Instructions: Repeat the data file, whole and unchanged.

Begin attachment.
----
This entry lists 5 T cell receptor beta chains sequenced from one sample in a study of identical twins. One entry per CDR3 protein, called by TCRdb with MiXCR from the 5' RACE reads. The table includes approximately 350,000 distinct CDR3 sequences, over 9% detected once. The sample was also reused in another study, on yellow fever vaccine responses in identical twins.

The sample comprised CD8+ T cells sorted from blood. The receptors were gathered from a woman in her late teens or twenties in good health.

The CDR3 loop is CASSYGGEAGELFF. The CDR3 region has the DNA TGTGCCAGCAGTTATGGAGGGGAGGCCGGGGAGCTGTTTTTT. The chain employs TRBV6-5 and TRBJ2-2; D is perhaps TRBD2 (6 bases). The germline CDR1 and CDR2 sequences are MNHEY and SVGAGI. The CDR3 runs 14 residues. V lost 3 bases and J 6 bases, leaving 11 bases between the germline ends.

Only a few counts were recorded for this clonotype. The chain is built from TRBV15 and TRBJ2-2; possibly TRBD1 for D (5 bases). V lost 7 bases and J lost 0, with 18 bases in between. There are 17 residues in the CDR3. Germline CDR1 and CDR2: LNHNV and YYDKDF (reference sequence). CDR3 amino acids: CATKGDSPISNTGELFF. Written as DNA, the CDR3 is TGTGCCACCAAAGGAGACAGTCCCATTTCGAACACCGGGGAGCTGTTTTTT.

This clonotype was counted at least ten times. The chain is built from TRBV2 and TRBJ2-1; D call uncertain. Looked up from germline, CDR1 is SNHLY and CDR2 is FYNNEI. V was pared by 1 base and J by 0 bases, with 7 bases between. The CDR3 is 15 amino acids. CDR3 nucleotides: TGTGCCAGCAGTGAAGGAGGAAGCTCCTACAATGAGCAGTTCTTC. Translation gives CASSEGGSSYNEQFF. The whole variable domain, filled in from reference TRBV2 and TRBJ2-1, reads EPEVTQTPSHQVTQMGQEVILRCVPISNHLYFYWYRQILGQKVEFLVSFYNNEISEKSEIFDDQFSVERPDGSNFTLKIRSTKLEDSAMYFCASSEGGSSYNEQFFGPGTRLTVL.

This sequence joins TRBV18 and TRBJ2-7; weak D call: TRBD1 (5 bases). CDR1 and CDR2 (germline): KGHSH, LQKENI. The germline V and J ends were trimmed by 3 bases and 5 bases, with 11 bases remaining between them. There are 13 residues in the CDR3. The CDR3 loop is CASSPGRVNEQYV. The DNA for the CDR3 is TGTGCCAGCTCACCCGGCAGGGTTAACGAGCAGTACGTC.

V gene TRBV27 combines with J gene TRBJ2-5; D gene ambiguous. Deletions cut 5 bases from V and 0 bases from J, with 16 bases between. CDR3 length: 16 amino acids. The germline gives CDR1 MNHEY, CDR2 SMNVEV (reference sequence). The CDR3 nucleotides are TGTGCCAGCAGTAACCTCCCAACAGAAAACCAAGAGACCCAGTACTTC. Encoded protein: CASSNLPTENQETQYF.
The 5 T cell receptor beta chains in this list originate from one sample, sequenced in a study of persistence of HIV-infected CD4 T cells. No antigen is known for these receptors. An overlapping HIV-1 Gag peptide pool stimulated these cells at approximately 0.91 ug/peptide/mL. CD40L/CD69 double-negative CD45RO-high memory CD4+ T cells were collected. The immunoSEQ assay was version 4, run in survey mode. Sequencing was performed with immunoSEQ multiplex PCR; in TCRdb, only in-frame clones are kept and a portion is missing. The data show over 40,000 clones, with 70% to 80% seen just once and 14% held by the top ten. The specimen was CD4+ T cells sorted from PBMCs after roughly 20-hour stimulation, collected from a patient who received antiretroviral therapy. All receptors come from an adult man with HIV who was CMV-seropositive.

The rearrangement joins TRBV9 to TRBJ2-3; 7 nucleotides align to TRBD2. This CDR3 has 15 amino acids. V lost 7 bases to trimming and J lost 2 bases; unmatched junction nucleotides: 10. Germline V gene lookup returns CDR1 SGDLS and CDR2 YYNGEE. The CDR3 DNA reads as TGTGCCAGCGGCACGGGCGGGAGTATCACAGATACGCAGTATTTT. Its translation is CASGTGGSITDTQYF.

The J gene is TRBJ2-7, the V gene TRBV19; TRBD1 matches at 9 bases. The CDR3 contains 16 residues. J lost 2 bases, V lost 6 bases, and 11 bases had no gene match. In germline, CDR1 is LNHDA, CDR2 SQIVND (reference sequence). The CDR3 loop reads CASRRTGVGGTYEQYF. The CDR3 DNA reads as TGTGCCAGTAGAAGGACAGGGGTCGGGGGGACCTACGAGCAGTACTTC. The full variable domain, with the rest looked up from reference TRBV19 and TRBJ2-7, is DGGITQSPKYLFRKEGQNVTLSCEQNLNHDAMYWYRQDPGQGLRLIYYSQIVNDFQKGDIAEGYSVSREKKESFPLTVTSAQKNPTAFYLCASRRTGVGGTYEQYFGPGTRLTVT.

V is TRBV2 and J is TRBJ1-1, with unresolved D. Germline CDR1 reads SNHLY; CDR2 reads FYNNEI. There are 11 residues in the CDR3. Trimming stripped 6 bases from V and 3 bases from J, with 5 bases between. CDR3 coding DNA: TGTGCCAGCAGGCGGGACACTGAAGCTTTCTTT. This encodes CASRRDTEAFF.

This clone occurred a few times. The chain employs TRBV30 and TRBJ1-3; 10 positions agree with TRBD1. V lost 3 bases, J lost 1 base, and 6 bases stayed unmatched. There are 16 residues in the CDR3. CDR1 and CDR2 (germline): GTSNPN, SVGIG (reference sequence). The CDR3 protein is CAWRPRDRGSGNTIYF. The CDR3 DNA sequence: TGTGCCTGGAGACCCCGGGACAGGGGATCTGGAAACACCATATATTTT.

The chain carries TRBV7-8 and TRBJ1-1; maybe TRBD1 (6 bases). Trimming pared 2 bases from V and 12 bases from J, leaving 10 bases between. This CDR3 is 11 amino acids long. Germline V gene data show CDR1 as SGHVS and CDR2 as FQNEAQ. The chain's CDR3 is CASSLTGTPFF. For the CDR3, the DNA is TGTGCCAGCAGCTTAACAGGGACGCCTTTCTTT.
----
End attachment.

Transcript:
This entry lists 5 T cell receptor beta chains sequenced from one sample in a study of identical twins. One entry per CDR3 protein, called by TCRdb with MiXCR from the 5' RACE reads. The table includes approximately 350,000 distinct CDR3 sequences, over 9% detected once. The sample was also reused in another study, on yellow fever vaccine responses in identical twins.

The sample comprised CD8+ T cells sorted from blood. The receptors were gathered from a woman in her late teens or twenties in good health.

The CDR3 loop is CASSYGGEAGELFF. The CDR3 region has the DNA TGTGCCAGCAGTTATGGAGGGGAGGCCGGGGAGCTGTTTTTT. The chain employs TRBV6-5 and TRBJ2-2; D is perhaps TRBD2 (6 bases). The germline CDR1 and CDR2 sequences are MNHEY and SVGAGI. The CDR3 runs 14 residues. V lost 3 bases and J 6 bases, leaving 11 bases between the germline ends.

Only a few counts were recorded for this clonotype. The chain is built from TRBV15 and TRBJ2-2; possibly TRBD1 for D (5 bases). V lost 7 bases and J lost 0, with 18 bases in between. There are 17 residues in the CDR3. Germline CDR1 and CDR2: LNHNV and YYDKDF (reference sequence). CDR3 amino acids: CATKGDSPISNTGELFF. Written as DNA, the CDR3 is TGTGCCACCAAAGGAGACAGTCCCATTTCGAACACCGGGGAGCTGTTTTTT.

This clonotype was counted at least ten times. The chain is built from TRBV2 and TRBJ2-1; D call uncertain. Looked up from germline, CDR1 is SNHLY and CDR2 is FYNNEI. V was pared by 1 base and J by 0 bases, with 7 bases between. The CDR3 is 15 amino acids. CDR3 nucleotides: TGTGCCAGCAGTGAAGGAGGAAGCTCCTACAATGAGCAGTTCTTC. Translation gives CASSEGGSSYNEQFF. The whole variable domain, filled in from reference TRBV2 and TRBJ2-1, reads EPEVTQTPSHQVTQMGQEVILRCVPISNHLYFYWYRQILGQKVEFLVSFYNNEISEKSEIFDDQFSVERPDGSNFTLKIRSTKLEDSAMYFCASSEGGSSYNEQFFGPGTRLTVL.

This sequence joins TRBV18 and TRBJ2-7; weak D call: TRBD1 (5 bases). CDR1 and CDR2 (germline): KGHSH, LQKENI. The germline V and J ends were trimmed by 3 bases and 5 bases, with 11 bases remaining between them. There are 13 residues in the CDR3. The CDR3 loop is CASSPGRVNEQYV. The DNA for the CDR3 is TGTGCCAGCTCACCCGGCAGGGTTAACGAGCAGTACGTC.

V gene TRBV27 combines with J gene TRBJ2-5; D gene ambiguous. Deletions cut 5 bases from V and 0 bases from J, with 16 bases between. CDR3 length: 16 amino acids. The germline gives CDR1 MNHEY, CDR2 SMNVEV (reference sequence). The CDR3 nucleotides are TGTGCCAGCAGTAACCTCCCAACAGAAAACCAAGAGACCCAGTACTTC. Encoded protein: CASSNLPTENQETQYF.
The 5 T cell receptor beta chains in this list originate from one sample, sequenced in a study of persistence of HIV-infected CD4 T cells. No antigen is known for these receptors. An overlapping HIV-1 Gag peptide pool stimulated these cells at approximately 0.91 ug/peptide/mL. CD40L/CD69 double-negative CD45RO-high memory CD4+ T cells were collected. The immunoSEQ assay was version 4, run in survey mode. Sequencing was performed with immunoSEQ multiplex PCR; in TCRdb, only in-frame clones are kept and a portion is missing. The data show over 40,000 clones, with 70% to 80% seen just once and 14% held by the top ten. The specimen was CD4+ T cells sorted from PBMCs after roughly 20-hour stimulation, collected from a patient who received antiretroviral therapy. All receptors come from an adult man with HIV who was CMV-seropositive.

The rearrangement joins TRBV9 to TRBJ2-3; 7 nucleotides align to TRBD2. This CDR3 has 15 amino acids. V lost 7 bases to trimming and J lost 2 bases; unmatched junction nucleotides: 10. Germline V gene lookup returns CDR1 SGDLS and CDR2 YYNGEE. The CDR3 DNA reads as TGTGCCAGCGGCACGGGCGGGAGTATCACAGATACGCAGTATTTT. Its translation is CASGTGGSITDTQYF.

The J gene is TRBJ2-7, the V gene TRBV19; TRBD1 matches at 9 bases. The CDR3 contains 16 residues. J lost 2 bases, V lost 6 bases, and 11 bases had no gene match. In germline, CDR1 is LNHDA, CDR2 SQIVND (reference sequence). The CDR3 loop reads CASRRTGVGGTYEQYF. The CDR3 DNA reads as TGTGCCAGTAGAAGGACAGGGGTCGGGGGGACCTACGAGCAGTACTTC. The full variable domain, with the rest looked up from reference TRBV19 and TRBJ2-7, is DGGITQSPKYLFRKEGQNVTLSCEQNLNHDAMYWYRQDPGQGLRLIYYSQIVNDFQKGDIAEGYSVSREKKESFPLTVTSAQKNPTAFYLCASRRTGVGGTYEQYFGPGTRLTVT.

V is TRBV2 and J is TRBJ1-1, with unresolved D. Germline CDR1 reads SNHLY; CDR2 reads FYNNEI. There are 11 residues in the CDR3. Trimming stripped 6 bases from V and 3 bases from J, with 5 bases between. CDR3 coding DNA: TGTGCCAGCAGGCGGGACACTGAAGCTTTCTTT. This encodes CASRRDTEAFF.

This clone occurred a few times. The chain employs TRBV30 and TRBJ1-3; 10 positions agree with TRBD1. V lost 3 bases, J lost 1 base, and 6 bases stayed unmatched. There are 16 residues in the CDR3. CDR1 and CDR2 (germline): GTSNPN, SVGIG (reference sequence). The CDR3 protein is CAWRPRDRGSGNTIYF. The CDR3 DNA sequence: TGTGCCTGGAGACCCCGGGACAGGGGATCTGGAAACACCATATATTTT.

The chain carries TRBV7-8 and TRBJ1-1; maybe TRBD1 (6 bases). Trimming pared 2 bases from V and 12 bases from J, leaving 10 bases between. This CDR3 is 11 amino acids long. Germline V gene data show CDR1 as SGHVS and CDR2 as FQNEAQ. The chain's CDR3 is CASSLTGTPFF. For the CDR3, the DNA is TGTGCCAGCAGCTTAACAGGGACGCCTTTCTTT.